Ghostwriting a fundraising appeal for maximum results:
lessons learned

I’ve done some writing for Cary Christian Center, a small ministry making a big difference in the tiny town of Cary, Mississippi. They would contact me each month to write their fundraising appeal.

Now, I have quite a bit of experience writing appeals for non-profits, but Cary Christian Center is different. Cary, Mississippi, is almost like another country—poverty is normal, racism is expected, the pace of life is slow, and their computers are down half the time. This means it can be difficult to get the resource I need in order to write a really effective letter. And it means I almost never know whether a letter has been effective. That data may be available somewhere, but accessing it is not a priority for anyone at the Center. So a lot of the time, I’m “flying blind.”

The personal touch

Early in my relationship with Cary Christian Center, I flew down to Jackson, rented a car, and then drove a couple hours through towns with names like Yazoo City, Rolling Fork, and Hollandale—into the greenest farmland I’ve ever seen. It was like stepping back in time. I spent two or three days in Cary, visiting their ministry center, meeting the staff, interviewing some of the recipients, sitting in on a board meeting, fellowshipping in people’s homes, taking photos, shaking hands, asking questions, jotting notes. Those photos, notes, and memories of conversations became fodder I could draw from each month to help Cary Christian Center share their story.

An urgent need

Letter from board presidentOne month when Director Dorsey Johnson solicited my help with an appeal, his first step was to email me the letter pictured here, which had been written by Jerry Vogel, president of Cary Christian Center’s board. (Click on the image to read the letter.) I wasn’t sure why this letter was written by the board president, since Dorsey is the one whose name typically appears on the monthly appeal. I assumed the recent flooding in Mississippi had put the ministry in special danger.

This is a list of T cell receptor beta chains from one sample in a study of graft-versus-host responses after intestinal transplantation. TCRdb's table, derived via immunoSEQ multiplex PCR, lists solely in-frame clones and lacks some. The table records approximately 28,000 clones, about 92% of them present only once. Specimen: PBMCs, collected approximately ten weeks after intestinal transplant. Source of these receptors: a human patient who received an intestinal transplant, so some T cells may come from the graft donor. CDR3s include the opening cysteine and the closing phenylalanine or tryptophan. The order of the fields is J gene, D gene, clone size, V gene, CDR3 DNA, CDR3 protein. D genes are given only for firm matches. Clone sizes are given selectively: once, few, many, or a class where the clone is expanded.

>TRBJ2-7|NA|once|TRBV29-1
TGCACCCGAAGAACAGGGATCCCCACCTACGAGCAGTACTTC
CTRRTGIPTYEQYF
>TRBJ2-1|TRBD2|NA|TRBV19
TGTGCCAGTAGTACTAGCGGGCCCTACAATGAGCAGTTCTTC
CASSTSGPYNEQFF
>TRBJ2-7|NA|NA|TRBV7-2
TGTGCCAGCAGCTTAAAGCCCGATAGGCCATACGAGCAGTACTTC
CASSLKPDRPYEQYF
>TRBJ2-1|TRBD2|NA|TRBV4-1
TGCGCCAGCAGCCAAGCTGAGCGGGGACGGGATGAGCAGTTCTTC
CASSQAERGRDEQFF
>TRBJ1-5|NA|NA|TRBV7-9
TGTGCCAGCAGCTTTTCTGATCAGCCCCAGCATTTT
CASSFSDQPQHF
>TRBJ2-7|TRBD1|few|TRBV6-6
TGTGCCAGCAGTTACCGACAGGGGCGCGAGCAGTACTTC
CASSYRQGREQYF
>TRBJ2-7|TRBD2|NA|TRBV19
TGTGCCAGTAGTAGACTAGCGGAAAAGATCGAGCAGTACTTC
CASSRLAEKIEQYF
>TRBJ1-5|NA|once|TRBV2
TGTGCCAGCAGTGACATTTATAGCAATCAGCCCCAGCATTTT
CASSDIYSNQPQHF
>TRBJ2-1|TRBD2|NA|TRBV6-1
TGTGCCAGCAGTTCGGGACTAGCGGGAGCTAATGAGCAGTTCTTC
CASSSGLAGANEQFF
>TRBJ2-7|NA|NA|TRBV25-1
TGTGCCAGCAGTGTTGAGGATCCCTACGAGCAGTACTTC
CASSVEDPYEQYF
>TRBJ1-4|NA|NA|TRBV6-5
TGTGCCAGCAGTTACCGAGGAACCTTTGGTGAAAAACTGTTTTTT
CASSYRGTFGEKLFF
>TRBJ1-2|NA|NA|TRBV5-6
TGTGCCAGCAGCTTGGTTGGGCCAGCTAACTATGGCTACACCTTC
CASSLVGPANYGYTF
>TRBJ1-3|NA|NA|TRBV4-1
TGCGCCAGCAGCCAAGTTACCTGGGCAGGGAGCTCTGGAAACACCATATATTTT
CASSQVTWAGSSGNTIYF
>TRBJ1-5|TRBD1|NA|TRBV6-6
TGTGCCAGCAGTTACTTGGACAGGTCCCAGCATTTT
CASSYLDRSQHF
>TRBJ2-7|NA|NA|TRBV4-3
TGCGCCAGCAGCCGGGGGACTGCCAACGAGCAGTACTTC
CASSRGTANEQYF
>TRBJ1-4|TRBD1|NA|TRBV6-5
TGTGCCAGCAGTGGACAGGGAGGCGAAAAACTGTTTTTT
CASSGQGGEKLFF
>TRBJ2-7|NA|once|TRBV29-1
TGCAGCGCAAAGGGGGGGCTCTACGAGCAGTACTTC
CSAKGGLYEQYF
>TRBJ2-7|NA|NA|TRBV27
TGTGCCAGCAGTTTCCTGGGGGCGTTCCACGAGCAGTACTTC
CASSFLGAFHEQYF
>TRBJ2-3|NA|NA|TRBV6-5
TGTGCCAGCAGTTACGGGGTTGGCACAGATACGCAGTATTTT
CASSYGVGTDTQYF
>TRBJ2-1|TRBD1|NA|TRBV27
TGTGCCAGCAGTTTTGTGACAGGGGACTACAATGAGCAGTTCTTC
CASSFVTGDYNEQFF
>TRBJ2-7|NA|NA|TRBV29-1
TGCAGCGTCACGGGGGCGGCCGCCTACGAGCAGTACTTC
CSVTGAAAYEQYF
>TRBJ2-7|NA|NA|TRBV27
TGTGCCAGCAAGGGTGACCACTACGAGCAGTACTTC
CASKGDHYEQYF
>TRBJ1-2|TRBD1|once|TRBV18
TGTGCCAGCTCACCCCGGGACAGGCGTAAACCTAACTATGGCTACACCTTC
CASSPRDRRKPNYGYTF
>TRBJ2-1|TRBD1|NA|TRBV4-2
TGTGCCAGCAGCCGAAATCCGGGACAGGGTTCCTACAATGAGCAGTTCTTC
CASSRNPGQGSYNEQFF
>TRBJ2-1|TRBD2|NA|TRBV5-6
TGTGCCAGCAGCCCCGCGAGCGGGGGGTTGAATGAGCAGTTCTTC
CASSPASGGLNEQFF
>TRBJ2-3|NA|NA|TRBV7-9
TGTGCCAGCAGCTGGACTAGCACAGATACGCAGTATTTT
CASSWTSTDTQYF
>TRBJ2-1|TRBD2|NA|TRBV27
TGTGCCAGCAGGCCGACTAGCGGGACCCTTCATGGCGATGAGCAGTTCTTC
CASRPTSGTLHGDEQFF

Then Dorsey called me. He let me know that the ministry was, in fact, in danger—though not from the floods. I could hear the strain in his voice as he explained that giving had been steadily declining for several months, and now it looked like the ministry might have to close its doors in just a few weeks, unless a miracle happened. He wanted to let me know up front that they probably wouldn’t be able to pay me for my services.

I said I would see what I could do with the information I had.

CCC appeal letter, Draft 1That phone call helped me craft the version of the letter shown at right. (Click to read it.)

Not enough urgency

I sent this draft of the letter to the team of people who review each month’s appeals. The team includes a professional direct mail consultant who volunteers his services for Cary Christian Center. His response to the letter was, in part:

“This letter is NOT NEARLY urgent enough. It states only some of the facts, but not nearly enough detail for people to know what is really going on. …There needs to be many more details added letting people know that no programs can go forward, that staff will not be paid, etc. Give some actual financial details showing just how bad it really is. There needs to be CAPS and underlining, shouting with emphasis, etc. It is far too “matter of fact.”  If there is not real danger or urgency people will not respond as we need them to. When finished this could well be a 2- or 3-page letter instead of 1 page as now.”